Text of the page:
Mark 9:2-9/Psalm 50: 1-6 2.11.18
I was struck by the amazing feast for the eyes during the opening ceremony of the Winter Olympics in South Korea. The Olympic opening ceremonies are certainly not your run of the mill celebration, and this was no exception. The use of light was almost supernatural, especially the use of a flock of drones which lit up into the form of a person and then dissolved into the night sky, only to be reshaped again. But perhaps the best glimpse of something out of the ordinary was the union of athletes from North and South Korea walking into the stadium together under the same flag, a nation split for more than 60 years. It was a shimmering sign of hope in a divided world.
Most of the time we live our lives behind what scholar NT Wright calls “the veil of ordinariness”—that which normally keeps us from seeing what is really inside a person, a situation, an event. We are human beings, after all, and we can only look at the world around us with human eyes and human understanding. Continue reading
On Monday, January 15th, Martin Luther King Day 2018, youth of Hunting Ridge and the greater community participated in our first Essay and Oratory Contest.
Here are some excerpts of the essays.
“So how do we improve racial equality in America? WE can use the one powerful voice each one of us has. We stand up and refuse to be treated any kind of way because of something we cannot control our skin color. We demand to be treated fairly and f we are not, we refuse to give up our “seat,” whatever that is. WE refuse to be pulled over for no reason other than the fact we are black. WE refuse to not have justice for our family members because they come from a black family. WE fight racism with courage and faith knowing that one day our decision to STAND will not be in vain.”
–Rashad, Grade 2
“Equality should be taught in the home as well as in schools. It should also be practiced in school. I will try to treat everyone equally and put it as a part of my daily lifestyle. As will educating my friends and siblings about equality.”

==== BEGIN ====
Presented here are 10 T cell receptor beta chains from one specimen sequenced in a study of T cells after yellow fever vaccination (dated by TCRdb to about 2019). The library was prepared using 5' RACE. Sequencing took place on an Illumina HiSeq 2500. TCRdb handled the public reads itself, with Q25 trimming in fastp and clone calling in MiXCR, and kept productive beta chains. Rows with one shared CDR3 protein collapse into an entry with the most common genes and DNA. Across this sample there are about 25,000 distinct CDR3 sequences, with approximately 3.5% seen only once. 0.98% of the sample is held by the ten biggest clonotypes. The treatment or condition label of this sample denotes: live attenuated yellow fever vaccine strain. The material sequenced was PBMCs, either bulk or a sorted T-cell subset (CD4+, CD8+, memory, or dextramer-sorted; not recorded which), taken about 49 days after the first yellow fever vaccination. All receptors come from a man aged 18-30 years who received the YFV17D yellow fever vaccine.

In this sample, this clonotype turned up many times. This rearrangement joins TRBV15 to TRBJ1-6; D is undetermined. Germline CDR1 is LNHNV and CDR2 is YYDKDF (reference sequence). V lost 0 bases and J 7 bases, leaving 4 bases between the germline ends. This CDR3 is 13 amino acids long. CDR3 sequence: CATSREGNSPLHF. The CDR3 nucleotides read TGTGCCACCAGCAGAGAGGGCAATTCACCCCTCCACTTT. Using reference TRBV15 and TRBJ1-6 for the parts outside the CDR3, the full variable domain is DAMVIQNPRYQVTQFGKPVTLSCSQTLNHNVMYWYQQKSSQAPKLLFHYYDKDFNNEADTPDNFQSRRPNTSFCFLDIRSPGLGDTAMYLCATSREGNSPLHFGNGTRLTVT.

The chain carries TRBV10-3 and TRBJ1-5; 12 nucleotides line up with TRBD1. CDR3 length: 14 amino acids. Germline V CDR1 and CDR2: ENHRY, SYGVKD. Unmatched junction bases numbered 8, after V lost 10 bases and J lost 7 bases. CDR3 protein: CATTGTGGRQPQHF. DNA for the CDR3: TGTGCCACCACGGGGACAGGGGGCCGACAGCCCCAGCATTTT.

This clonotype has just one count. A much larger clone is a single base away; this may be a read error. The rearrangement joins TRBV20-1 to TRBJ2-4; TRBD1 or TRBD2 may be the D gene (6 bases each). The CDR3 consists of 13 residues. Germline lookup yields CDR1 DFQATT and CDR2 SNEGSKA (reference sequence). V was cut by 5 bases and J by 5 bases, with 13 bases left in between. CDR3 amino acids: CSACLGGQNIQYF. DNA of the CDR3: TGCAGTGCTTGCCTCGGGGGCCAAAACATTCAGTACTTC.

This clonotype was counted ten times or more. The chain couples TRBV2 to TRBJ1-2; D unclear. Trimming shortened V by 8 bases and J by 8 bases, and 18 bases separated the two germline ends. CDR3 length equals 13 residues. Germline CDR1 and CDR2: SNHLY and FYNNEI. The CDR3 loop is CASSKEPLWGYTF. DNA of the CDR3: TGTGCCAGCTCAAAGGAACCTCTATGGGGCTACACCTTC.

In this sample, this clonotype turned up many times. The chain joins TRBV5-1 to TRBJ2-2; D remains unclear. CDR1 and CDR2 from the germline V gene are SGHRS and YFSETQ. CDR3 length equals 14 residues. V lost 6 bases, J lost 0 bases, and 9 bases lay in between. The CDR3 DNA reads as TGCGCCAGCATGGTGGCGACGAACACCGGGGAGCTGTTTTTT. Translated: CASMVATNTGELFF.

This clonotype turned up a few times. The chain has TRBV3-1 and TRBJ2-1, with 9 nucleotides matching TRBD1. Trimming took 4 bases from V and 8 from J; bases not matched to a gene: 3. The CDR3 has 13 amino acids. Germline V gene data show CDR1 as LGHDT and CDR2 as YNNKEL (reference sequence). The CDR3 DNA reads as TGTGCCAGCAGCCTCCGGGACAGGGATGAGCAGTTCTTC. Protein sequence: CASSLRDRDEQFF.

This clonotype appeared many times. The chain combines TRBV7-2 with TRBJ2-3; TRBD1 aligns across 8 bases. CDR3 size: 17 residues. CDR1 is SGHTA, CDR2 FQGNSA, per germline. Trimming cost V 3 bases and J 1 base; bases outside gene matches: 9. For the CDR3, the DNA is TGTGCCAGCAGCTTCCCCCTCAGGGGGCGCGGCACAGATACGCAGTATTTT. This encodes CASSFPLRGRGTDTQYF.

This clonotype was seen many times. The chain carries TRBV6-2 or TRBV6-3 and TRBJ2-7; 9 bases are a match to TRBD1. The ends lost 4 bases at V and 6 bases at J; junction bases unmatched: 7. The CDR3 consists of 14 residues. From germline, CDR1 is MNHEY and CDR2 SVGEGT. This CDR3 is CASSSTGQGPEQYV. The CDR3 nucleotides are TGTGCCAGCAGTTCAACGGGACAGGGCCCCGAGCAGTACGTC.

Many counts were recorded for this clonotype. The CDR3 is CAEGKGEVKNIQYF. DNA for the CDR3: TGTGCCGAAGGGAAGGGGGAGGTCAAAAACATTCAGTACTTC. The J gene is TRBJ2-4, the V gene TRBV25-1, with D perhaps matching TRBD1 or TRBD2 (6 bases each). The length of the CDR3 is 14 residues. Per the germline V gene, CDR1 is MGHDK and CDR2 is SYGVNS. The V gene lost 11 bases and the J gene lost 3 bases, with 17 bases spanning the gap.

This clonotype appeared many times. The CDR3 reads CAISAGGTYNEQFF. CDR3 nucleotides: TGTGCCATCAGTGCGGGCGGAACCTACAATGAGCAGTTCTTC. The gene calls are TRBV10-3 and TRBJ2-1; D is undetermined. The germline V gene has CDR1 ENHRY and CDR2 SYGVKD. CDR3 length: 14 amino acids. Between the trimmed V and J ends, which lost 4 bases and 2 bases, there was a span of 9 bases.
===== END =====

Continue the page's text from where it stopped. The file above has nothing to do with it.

— J’Maurai, Grade 3
“Martin went to Morehouse College in 1944 at age 15. No one was enrolling because too many people wanted to be in the military. So they tried their best to fill ups the classes. After graduating Morehouse, he went on to Crozer Theological College in Pennsylvania where he was the valedictorian of his class. He met his soon-to-be-wife , Coretta Scott, in 1952 while working on his Ph.D. at Boston University. Martin and Coretta married in June 1953 and had a baby, Yolanda “Yuki” King. Martin had 3 other children in his short life.” –Kyara, Grade 4
“There are many ways to improve racial equality in America. I feel as if the president is making America divide and go against each other. We should not let someone divide us! We need to stick together and not let ignorant comments slide. WE should educate people. That is the main reason why some people have such horrible opinions about other races. It is because they are not educated. Sometimes people are raised a certain way to hate or dislike other races and that is not right. We have to do something soon or this will never change.” –Maia, Grade 10
We proud and grateful to all of the participants, guests, sponsors and donors.